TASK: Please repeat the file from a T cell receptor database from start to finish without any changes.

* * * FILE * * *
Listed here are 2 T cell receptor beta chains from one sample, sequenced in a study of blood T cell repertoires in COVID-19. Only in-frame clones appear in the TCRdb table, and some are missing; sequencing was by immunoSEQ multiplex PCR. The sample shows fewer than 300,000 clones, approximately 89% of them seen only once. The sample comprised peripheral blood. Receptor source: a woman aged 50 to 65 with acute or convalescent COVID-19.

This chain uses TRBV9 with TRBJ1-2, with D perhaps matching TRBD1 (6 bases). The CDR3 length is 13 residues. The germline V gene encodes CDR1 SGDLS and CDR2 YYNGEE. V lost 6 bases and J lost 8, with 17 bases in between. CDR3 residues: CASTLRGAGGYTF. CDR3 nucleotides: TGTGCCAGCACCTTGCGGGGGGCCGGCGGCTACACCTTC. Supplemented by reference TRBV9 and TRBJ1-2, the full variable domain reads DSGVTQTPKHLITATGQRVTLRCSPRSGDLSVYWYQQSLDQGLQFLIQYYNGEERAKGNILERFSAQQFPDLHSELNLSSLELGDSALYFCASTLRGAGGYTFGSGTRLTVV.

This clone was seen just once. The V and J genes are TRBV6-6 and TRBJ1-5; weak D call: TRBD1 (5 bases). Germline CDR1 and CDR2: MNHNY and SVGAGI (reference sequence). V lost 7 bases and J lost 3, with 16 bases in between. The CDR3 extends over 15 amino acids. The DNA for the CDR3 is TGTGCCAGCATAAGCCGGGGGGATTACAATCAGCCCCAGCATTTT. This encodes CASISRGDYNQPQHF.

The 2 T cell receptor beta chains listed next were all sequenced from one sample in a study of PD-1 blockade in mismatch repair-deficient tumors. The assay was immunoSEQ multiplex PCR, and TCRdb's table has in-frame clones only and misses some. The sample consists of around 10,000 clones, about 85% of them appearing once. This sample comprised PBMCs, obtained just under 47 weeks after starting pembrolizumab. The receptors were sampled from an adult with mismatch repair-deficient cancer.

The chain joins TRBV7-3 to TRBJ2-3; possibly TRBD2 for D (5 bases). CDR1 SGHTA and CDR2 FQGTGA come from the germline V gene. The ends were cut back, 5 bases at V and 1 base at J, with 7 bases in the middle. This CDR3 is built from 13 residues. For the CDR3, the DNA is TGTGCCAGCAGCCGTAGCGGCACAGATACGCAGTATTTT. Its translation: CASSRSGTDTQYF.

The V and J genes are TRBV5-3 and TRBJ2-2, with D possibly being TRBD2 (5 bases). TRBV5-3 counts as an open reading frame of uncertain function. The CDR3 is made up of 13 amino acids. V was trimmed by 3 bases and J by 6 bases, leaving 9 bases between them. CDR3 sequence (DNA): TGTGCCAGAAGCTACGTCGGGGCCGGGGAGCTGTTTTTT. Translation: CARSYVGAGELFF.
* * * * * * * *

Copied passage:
Listed here are 2 T cell receptor beta chains from one sample, sequenced in a study of blood T cell repertoires in COVID-19. Only in-frame clones appear in the TCRdb table, and some are missing; sequencing was by immunoSEQ multiplex PCR. The sample shows fewer than 300,000 clones, approximately 89% of them seen only once. The sample comprised peripheral blood. Receptor source: a woman aged 50 to 65 with acute or convalescent COVID-19.

This chain uses TRBV9 with TRBJ1-2, with D perhaps matching TRBD1 (6 bases). The CDR3 length is 13 residues. The germline V gene encodes CDR1 SGDLS and CDR2 YYNGEE. V lost 6 bases and J lost 8, with 17 bases in between. CDR3 residues: CASTLRGAGGYTF. CDR3 nucleotides: TGTGCCAGCACCTTGCGGGGGGCCGGCGGCTACACCTTC. Supplemented by reference TRBV9 and TRBJ1-2, the full variable domain reads DSGVTQTPKHLITATGQRVTLRCSPRSGDLSVYWYQQSLDQGLQFLIQYYNGEERAKGNILERFSAQQFPDLHSELNLSSLELGDSALYFCASTLRGAGGYTFGSGTRLTVV.

This clone was seen just once. The V and J genes are TRBV6-6 and TRBJ1-5; weak D call: TRBD1 (5 bases). Germline CDR1 and CDR2: MNHNY and SVGAGI (reference sequence). V lost 7 bases and J lost 3, with 16 bases in between. The CDR3 extends over 15 amino acids. The DNA for the CDR3 is TGTGCCAGCATAAGCCGGGGGGATTACAATCAGCCCCAGCATTTT. This encodes CASISRGDYNQPQHF.

The 2 T cell receptor beta chains listed next were all sequenced from one sample in a study of PD-1 blockade in mismatch repair-deficient tumors. The assay was immunoSEQ multiplex PCR, and TCRdb's table has in-frame clones only and misses some. The sample consists of around 10,000 clones, about 85% of them appearing once. This sample comprised PBMCs, obtained just under 47 weeks after starting pembrolizumab. The receptors were sampled from an adult with mismatch repair-deficient cancer.

The chain joins TRBV7-3 to TRBJ2-3; possibly TRBD2 for D (5 bases). CDR1 SGHTA and CDR2 FQGTGA come from the germline V gene. The ends were cut back, 5 bases at V and 1 base at J, with 7 bases in the middle. This CDR3 is built from 13 residues. For the CDR3, the DNA is TGTGCCAGCAGCCGTAGCGGCACAGATACGCAGTATTTT. Its translation: CASSRSGTDTQYF.

The V and J genes are TRBV5-3 and TRBJ2-2, with D possibly being TRBD2 (5 bases). TRBV5-3 counts as an open reading frame of uncertain function. The CDR3 is made up of 13 amino acids. V was trimmed by 3 bases and J by 6 bases, leaving 9 bases between them. CDR3 sequence (DNA): TGTGCCAGAAGCTACGTCGGGGCCGGGGAGCTGTTTTTT. Translation: CARSYVGAGELFF.